The beauty of travelling is experiencing new cultures, and if you’ve never been to East Africa or Tanzania, then you’ll have a field day. Or even if you have been, you’ll still be left surprised at what you see half the time. If there is one word of advice that first-timers must be given, it is to be prepared for “T-I-T time” (fondly known by some as “TITTY time”). This stands for “Time In Tanzania”. I think it refers to 2 things. First of all is the Swahili clock. This is a way of telling the time that some locals use. You can remember it like this: it is always offset from the western clock by 6 hours. So 10am our time is 4am their time. I think I’ve made this more confusing than before, but nevermind. There is also the idea that T-I-T time is a more fluid and less definite version of our time keeping. Say your bus journey should take 9 hours, but it actually takes 14. The people waiting to pick you up from the station happily wait for 5 and hours. People are incredibly patient, and you must learn to be too.
Another tip: listen out for the word “mzungu”. If you are a mzungu, it will follow you everywhere. You will hear it on the wind, and it’ll be screamed at you by groups of young children. Adults don’t tend to do this funnily, but as soon as you hear mzungu mid-conversation, you know its about you, and can have the joy of interrupting with a: ‘what are you saying about me?’. I will leave it up to you to guess its meaning. I think it’s a really fun word, and a favourite phrase has to be “silly mzungu”.
If you have the chance, whether you’re religious or not, go to church. It is worth the early start. Make sure to wear your smartest clothes (preferably all white), and grab a bottle of non-branded water. In many ways it was like an exercise class in a club. The choir spend more time dancing than singing. It all builds up and up and up, becoming trance-like at times, as women dance around waving large branches and the choir all dance in one rhythmic stomping group. The priest will then pray, and the prayers can go on for 10 minutes or longer, with the priest repeating the same words over and over like a stuck record. All the backing music was provided by what can only be described as a church DJ. Don’t stay the whole time though, as you could be there for hours.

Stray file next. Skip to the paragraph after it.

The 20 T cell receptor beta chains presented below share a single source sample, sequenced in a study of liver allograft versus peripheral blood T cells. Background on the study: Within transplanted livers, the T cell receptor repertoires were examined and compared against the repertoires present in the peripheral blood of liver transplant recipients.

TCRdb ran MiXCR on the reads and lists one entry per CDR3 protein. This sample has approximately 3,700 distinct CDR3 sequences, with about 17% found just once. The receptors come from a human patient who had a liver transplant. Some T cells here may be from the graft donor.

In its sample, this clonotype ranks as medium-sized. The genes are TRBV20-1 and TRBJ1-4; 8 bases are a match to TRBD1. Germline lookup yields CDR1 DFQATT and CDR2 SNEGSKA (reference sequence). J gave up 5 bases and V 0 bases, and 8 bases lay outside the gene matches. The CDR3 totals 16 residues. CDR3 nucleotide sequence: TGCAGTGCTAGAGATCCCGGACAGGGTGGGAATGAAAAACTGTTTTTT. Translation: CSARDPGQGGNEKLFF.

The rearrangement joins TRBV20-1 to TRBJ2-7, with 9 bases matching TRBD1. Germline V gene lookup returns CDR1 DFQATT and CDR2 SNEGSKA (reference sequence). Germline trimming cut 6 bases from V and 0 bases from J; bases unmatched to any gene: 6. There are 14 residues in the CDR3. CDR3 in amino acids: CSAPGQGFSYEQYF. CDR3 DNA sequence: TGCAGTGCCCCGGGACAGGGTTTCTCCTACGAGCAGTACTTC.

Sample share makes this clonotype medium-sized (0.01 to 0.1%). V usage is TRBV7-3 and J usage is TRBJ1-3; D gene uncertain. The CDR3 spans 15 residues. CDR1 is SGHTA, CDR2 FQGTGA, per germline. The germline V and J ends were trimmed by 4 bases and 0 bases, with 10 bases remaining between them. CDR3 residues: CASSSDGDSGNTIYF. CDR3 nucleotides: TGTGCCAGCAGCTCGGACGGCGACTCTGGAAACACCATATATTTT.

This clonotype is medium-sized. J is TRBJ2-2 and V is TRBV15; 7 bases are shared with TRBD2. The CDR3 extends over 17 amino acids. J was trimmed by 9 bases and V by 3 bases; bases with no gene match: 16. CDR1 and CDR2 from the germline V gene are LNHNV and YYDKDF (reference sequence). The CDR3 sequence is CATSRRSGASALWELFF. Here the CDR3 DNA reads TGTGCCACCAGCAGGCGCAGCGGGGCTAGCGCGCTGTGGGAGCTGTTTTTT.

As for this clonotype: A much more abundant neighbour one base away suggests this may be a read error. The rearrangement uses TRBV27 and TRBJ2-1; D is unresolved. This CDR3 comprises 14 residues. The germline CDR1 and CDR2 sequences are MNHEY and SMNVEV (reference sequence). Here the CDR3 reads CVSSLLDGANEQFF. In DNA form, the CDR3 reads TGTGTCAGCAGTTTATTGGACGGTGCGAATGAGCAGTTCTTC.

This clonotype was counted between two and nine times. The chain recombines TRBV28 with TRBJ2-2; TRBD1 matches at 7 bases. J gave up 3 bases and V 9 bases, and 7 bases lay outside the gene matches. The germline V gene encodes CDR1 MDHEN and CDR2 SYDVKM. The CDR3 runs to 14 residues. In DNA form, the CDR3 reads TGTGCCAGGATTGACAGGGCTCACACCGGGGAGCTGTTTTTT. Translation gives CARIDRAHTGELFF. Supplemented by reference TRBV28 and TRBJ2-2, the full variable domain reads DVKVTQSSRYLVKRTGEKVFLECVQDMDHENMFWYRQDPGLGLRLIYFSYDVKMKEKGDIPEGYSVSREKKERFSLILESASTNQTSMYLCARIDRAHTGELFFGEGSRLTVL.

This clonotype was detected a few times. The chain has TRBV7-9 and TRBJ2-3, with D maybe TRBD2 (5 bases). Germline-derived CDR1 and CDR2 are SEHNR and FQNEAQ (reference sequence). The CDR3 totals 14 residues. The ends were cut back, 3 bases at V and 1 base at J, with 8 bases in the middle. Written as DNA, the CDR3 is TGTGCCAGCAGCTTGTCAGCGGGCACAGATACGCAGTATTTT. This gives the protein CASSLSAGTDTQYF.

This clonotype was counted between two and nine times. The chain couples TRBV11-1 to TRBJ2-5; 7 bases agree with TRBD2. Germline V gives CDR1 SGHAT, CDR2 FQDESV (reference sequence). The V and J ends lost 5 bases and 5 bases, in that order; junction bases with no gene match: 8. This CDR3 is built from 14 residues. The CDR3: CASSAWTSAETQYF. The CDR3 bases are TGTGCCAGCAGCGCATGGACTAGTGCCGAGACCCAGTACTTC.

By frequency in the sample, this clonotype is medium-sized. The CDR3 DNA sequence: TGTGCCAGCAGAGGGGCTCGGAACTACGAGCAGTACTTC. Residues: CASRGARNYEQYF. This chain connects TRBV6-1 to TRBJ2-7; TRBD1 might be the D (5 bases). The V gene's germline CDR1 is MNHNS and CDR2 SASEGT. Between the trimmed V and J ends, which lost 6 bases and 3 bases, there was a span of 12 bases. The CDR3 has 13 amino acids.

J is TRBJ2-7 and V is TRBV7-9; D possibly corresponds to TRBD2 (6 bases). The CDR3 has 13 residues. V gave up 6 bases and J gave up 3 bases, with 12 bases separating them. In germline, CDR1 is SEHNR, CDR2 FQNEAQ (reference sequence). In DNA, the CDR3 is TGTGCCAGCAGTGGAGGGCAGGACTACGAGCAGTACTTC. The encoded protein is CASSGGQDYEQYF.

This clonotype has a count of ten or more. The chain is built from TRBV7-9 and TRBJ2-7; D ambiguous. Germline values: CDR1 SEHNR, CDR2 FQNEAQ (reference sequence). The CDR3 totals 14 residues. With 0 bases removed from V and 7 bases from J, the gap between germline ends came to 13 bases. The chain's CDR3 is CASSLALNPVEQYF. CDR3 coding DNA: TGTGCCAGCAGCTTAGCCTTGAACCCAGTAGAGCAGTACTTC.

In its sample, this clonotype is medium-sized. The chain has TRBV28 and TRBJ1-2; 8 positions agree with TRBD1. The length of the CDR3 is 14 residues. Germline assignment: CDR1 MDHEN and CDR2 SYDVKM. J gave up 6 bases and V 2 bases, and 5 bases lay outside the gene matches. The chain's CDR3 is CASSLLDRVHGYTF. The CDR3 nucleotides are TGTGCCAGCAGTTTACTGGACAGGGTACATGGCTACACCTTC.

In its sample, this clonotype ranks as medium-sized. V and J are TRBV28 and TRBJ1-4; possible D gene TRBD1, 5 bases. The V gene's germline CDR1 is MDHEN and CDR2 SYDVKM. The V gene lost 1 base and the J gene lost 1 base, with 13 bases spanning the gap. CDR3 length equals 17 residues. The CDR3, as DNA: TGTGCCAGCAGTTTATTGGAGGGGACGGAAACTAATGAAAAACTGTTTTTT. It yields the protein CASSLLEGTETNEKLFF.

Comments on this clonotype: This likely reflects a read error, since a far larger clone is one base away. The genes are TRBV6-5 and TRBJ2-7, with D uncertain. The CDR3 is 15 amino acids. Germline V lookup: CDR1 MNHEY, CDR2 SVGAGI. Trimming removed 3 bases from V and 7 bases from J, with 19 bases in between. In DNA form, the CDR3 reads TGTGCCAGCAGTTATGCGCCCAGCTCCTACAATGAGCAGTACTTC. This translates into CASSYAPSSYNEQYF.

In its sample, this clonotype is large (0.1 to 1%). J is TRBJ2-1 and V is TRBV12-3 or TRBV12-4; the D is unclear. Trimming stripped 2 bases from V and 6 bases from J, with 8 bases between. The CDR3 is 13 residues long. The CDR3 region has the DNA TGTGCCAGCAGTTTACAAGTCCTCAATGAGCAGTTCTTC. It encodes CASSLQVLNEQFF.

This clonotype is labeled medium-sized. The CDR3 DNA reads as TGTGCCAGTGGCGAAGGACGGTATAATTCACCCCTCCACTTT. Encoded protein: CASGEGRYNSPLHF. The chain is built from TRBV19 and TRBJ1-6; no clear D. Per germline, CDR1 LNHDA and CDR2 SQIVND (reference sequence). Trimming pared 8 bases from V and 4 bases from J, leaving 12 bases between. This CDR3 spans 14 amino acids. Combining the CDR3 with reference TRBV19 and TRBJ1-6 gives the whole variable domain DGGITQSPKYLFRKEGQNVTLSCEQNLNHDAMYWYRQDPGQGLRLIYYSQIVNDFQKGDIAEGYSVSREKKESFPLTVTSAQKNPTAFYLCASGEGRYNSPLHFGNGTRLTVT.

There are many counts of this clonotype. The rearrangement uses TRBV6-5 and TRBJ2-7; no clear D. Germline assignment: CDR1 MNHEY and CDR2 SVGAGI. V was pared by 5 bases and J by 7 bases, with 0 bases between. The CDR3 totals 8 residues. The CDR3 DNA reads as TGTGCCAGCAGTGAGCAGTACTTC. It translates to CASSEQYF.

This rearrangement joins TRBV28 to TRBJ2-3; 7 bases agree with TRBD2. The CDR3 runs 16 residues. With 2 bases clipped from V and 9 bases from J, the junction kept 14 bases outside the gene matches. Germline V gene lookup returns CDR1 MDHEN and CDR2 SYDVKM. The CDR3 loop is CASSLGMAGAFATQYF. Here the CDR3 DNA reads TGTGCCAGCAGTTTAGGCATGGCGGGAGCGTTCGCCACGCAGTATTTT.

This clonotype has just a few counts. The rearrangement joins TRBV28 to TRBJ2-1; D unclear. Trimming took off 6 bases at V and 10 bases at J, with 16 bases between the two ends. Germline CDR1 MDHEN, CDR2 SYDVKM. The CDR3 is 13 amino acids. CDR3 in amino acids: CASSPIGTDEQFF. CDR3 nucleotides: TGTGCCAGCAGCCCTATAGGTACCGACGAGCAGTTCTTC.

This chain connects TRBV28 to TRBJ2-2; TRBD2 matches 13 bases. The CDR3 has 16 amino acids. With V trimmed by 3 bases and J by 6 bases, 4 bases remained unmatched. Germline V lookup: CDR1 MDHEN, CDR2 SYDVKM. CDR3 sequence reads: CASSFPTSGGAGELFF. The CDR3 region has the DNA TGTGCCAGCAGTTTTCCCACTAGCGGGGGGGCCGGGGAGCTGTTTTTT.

Or, go to a wedding! In rather poor taste I gatecrashed a wedding with Oswin Mahundi (COCO’s East Africa Director and all round Songea celebrity) one Saturday evening. I have never seen such a determined group of people. The wedding started rather late, but prior to that, the DJ was replaced because he was rubbish, there was a power cut, and the microphone and fairy lights couldn’t function at the same time for a period. The entrance speech for the bride’s family was repeated maybe 5 times, each failing because of the DJ’s menial skills. Everyone moved around by dancing. I had to stand up and wave when a spotlight was shined on me. Oswin and I were moved to the VIP seats, given bounteous amounts of popcorn and 5 drinks each (talking massive juice carton, coffee juice and energy drinks – I assume to maintain dancing stamina). I’ve never felt so special in my life.